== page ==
Bureau of Economic Geology


EarthDate: An Amazing and Powerful Tool for Educators

August 26, 2021
EarthDate - An Amazing and Powerful Tool for Educators

What if you were a teacher and had at your fingertips a fun and informative cost-free resource that would introduce your students to an exciting new science concept in only two minutes each week? Educators need to look no further than the Bureau of Economic Geology’s EarthDate program. Just as an educator would use a search engine or a library as a resource to enhance a class, EarthDate can provide a number of concise materials, including its fantastic two-minute podcasts, for teachers to briefly incorporate into their science instruction. EarthDate excites students and is a tremendous help for teachers.

EarthDate is a vibrant, entertaining, and educational weekly radio program now reaching thousands of listeners on 418 radio stations in all 50 states and Canada. There are now 231 educational podcasts ready for download and playback from the Bureau’s website, www.EarthDate.org. Topics range widely from the importance of bees in agriculture to the 100th anniversary of the destructive solar superstorm of 1921.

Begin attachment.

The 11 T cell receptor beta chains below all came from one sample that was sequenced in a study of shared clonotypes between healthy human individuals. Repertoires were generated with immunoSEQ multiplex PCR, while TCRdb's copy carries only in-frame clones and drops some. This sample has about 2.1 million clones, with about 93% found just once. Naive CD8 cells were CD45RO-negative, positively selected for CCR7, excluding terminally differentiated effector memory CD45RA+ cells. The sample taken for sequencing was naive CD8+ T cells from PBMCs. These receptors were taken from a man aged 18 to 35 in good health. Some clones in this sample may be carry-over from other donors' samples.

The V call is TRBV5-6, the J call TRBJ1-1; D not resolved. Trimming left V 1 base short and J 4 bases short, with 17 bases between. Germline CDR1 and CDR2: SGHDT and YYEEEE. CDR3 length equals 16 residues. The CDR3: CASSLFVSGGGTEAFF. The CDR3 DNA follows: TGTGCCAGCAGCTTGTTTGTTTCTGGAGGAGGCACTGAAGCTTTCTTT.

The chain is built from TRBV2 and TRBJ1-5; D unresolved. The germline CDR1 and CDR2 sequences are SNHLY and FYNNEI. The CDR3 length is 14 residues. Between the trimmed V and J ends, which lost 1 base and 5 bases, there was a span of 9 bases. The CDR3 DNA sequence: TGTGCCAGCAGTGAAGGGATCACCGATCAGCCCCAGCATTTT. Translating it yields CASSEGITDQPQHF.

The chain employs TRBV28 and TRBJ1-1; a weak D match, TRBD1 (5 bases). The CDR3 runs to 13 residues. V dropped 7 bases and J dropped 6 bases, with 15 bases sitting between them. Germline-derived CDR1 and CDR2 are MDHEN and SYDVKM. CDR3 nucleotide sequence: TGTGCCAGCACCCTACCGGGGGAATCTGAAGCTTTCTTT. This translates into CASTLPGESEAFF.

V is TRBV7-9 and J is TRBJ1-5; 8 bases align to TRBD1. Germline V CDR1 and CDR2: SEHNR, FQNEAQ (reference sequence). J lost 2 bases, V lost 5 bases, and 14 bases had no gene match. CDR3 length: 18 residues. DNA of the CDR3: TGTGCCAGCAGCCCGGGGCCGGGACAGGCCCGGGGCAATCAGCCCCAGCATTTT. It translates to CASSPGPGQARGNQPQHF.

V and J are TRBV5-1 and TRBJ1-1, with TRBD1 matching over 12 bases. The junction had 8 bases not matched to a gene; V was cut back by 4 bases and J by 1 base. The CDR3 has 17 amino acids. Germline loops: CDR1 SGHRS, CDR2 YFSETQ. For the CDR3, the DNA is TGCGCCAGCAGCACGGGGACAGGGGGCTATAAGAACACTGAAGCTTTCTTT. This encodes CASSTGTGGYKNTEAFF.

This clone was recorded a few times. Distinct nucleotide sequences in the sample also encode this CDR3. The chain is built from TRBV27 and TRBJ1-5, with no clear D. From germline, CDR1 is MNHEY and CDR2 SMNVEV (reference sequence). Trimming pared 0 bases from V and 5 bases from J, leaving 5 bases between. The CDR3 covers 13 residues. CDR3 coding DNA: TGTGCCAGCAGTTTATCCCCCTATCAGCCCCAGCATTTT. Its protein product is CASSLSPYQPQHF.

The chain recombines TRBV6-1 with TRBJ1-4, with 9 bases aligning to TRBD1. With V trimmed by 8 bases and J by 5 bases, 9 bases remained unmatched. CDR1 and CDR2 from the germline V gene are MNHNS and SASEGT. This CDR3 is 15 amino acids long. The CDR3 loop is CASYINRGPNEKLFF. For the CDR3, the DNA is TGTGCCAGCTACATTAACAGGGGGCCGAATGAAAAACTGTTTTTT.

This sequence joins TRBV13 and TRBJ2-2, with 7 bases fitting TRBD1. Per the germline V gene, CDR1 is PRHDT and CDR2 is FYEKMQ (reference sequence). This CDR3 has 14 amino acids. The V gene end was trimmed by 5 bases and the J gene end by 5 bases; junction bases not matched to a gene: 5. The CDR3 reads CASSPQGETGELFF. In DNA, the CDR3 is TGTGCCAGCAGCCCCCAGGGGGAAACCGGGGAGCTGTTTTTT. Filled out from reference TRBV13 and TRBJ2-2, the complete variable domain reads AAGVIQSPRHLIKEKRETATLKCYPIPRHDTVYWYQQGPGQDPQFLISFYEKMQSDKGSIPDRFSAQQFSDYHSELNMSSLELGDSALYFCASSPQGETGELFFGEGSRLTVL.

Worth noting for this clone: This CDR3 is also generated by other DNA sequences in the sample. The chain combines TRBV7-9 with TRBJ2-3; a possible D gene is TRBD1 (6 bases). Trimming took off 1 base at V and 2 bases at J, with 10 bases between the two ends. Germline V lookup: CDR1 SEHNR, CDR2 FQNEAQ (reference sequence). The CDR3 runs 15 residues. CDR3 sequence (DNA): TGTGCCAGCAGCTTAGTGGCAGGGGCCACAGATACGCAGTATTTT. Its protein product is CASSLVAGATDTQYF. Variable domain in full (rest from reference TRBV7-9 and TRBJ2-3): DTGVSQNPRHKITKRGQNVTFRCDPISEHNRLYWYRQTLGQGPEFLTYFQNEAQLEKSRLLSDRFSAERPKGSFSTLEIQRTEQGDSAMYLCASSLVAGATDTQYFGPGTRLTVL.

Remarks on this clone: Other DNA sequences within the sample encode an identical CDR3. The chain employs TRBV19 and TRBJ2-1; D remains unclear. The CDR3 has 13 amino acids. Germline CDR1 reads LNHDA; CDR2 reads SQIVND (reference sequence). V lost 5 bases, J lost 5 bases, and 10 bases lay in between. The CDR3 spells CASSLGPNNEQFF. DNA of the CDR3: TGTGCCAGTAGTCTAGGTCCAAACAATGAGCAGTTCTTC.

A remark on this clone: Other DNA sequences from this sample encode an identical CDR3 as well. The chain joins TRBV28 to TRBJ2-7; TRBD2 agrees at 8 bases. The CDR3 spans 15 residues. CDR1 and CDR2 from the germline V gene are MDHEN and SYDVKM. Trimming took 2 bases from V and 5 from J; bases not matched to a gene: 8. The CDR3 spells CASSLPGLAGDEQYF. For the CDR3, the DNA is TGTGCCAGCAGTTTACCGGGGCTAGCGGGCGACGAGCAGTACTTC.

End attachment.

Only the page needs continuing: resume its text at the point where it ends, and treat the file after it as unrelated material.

Bureau Director and Texas State Geologist Dr. Scott Tinker hosts each two-minute episode. “We launched EarthDate in 2017 as a public service radio program with a mission to engage listeners in stories about Earth and to reconnect them to the wonders of their world,” recalled Dr. Tinker. “EarthDate reminds listeners that science can enlighten, educate, and entertain.”

The episodes are searchable by key words such as water or earthquakes. Educators can also download the extensive, peer-reviewed episode background summaries, with linked reference lists, for their classroom instruction. All of the programs and materials are available free of charge as a public service by the Bureau of Economic Geology.

EarthDate is produced with support from EarthX, an organization bringing people together to build a sustainable future. For more information about the program, or to submit an idea for a future episode, please contact EarthDate’s Mark Blount.


University of Texas at Austin

University of Texas

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